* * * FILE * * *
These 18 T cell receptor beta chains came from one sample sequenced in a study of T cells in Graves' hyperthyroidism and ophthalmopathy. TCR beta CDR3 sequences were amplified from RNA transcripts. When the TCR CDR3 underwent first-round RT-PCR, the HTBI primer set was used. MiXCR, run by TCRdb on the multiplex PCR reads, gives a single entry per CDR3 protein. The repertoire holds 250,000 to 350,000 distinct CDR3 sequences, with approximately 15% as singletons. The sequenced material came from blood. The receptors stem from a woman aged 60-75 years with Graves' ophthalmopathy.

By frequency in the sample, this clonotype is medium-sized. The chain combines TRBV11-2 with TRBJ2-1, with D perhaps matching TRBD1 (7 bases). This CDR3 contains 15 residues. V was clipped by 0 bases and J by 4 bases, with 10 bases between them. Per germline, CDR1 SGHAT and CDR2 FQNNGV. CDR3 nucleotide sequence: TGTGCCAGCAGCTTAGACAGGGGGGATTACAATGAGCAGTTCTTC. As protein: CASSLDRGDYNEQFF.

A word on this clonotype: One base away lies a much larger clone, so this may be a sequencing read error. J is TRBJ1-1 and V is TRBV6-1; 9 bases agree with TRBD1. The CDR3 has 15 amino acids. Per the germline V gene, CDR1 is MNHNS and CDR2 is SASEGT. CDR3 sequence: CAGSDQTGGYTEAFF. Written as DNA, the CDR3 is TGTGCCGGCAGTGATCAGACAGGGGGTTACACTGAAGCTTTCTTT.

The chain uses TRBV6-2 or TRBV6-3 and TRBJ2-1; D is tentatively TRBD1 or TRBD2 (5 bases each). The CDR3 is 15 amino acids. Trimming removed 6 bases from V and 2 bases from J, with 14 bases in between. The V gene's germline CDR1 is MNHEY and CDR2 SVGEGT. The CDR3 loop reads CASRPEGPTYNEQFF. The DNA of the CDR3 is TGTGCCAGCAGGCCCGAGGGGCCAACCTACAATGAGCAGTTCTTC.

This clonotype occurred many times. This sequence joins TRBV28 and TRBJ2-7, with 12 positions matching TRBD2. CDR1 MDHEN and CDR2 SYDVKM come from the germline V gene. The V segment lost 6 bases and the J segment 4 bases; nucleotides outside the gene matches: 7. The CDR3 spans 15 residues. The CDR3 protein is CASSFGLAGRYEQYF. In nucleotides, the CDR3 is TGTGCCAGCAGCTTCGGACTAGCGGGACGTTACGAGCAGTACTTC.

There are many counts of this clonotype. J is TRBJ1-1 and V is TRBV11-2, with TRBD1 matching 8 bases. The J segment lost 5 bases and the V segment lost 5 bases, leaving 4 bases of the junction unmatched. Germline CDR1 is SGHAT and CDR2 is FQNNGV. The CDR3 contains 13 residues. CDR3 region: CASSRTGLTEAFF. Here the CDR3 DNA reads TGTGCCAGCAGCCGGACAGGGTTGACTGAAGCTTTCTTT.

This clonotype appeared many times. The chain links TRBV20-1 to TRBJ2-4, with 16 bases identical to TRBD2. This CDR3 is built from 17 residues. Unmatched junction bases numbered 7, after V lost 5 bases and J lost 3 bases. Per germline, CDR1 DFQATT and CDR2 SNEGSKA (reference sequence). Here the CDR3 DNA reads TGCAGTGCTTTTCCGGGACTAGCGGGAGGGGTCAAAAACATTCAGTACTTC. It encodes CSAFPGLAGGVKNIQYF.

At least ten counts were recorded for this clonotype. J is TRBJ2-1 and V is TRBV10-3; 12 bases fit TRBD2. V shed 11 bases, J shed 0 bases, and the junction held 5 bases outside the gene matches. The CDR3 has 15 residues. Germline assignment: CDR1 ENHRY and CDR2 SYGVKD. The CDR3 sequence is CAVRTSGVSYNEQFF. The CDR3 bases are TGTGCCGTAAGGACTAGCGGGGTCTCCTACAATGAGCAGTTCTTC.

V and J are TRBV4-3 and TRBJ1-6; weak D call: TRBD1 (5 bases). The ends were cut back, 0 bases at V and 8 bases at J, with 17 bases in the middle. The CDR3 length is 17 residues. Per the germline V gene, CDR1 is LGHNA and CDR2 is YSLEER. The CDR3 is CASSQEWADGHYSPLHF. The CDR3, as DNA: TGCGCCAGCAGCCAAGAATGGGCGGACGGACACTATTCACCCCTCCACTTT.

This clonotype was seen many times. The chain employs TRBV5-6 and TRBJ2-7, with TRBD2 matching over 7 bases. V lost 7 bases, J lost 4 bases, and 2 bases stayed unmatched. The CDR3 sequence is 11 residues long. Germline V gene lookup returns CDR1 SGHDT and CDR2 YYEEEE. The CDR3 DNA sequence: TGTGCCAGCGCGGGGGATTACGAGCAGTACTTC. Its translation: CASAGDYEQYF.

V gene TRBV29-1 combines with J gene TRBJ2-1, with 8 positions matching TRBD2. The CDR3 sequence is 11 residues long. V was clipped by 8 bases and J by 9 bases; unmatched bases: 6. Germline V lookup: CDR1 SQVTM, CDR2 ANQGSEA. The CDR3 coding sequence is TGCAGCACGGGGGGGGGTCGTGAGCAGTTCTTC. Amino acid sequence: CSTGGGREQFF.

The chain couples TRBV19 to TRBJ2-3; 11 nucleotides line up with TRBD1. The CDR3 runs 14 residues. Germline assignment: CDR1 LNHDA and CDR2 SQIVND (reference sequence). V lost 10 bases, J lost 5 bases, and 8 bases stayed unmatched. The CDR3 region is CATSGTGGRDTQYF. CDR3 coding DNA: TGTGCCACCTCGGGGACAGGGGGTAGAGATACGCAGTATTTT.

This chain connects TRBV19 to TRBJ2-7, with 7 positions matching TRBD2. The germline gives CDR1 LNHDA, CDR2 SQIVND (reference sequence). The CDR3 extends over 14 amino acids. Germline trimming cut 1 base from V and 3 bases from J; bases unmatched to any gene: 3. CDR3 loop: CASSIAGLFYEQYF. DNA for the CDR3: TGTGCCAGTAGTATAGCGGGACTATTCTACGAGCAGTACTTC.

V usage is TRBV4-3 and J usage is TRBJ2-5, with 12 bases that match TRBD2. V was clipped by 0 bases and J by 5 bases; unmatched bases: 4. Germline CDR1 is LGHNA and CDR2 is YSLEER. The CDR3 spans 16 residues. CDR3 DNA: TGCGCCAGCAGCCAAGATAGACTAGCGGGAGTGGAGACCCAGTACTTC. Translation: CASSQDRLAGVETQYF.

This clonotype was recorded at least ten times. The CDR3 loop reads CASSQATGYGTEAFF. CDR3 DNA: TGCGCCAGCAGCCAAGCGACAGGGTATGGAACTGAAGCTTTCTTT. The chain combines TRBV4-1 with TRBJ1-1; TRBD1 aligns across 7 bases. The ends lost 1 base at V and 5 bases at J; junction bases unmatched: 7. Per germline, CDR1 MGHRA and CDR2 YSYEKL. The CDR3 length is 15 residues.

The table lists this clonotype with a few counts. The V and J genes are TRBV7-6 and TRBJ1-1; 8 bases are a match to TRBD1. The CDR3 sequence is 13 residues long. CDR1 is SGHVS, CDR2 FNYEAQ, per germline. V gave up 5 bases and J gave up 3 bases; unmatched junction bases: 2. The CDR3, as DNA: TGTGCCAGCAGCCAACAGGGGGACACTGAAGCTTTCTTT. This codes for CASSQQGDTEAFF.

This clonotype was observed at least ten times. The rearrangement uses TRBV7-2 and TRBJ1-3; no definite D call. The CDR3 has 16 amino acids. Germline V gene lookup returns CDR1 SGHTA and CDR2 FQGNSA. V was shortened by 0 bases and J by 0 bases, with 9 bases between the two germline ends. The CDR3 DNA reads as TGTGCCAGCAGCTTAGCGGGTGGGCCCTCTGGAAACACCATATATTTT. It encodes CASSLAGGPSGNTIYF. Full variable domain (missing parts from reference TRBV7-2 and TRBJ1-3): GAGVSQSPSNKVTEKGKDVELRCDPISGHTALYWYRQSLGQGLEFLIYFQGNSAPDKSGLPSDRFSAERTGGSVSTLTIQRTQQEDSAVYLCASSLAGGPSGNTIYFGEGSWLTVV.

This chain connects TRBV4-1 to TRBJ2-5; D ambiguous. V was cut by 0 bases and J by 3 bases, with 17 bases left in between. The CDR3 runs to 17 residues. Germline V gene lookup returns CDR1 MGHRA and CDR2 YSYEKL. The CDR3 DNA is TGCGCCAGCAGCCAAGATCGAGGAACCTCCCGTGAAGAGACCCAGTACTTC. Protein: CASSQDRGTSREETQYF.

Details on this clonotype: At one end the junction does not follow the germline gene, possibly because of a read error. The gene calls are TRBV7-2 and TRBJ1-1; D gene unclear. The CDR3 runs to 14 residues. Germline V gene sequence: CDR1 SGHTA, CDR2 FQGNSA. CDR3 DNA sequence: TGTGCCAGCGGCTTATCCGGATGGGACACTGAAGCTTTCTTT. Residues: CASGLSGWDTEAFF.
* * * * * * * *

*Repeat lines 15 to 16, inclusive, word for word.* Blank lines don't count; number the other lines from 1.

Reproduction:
This clonotype was recorded at least ten times. The CDR3 loop reads CASSQATGYGTEAFF. CDR3 DNA: TGCGCCAGCAGCCAAGCGACAGGGTATGGAACTGAAGCTTTCTTT. The chain combines TRBV4-1 with TRBJ1-1; TRBD1 aligns across 7 bases. The ends lost 1 base at V and 5 bases at J; junction bases unmatched: 7. Per germline, CDR1 MGHRA and CDR2 YSYEKL. The CDR3 length is 15 residues.

The table lists this clonotype with a few counts. The V and J genes are TRBV7-6 and TRBJ1-1; 8 bases are a match to TRBD1. The CDR3 sequence is 13 residues long. CDR1 is SGHVS, CDR2 FNYEAQ, per germline. V gave up 5 bases and J gave up 3 bases; unmatched junction bases: 2. The CDR3, as DNA: TGTGCCAGCAGCCAACAGGGGGACACTGAAGCTTTCTTT. This codes for CASSQQGDTEAFF.